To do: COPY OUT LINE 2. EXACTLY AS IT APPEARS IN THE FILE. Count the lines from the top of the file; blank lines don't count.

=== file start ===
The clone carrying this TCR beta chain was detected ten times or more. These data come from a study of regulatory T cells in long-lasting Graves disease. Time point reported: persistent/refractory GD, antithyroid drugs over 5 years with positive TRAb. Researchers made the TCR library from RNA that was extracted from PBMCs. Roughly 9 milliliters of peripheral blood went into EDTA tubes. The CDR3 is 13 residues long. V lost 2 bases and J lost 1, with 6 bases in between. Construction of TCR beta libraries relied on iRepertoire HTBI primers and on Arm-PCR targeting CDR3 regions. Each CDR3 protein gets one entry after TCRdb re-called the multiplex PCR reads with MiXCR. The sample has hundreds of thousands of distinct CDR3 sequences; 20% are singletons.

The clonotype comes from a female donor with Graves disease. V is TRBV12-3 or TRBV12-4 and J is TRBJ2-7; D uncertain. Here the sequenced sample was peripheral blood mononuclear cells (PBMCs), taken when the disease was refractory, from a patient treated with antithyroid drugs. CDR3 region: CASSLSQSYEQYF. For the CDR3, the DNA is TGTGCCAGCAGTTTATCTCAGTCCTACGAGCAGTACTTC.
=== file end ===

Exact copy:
The clonotype comes from a female donor with Graves disease. V is TRBV12-3 or TRBV12-4 and J is TRBJ2-7; D uncertain. Here the sequenced sample was peripheral blood mononuclear cells (PBMCs), taken when the disease was refractory, from a patient treated with antithyroid drugs. CDR3 region: CASSLSQSYEQYF. For the CDR3, the DNA is TGTGCCAGCAGTTTATCTCAGTCCTACGAGCAGTACTTC.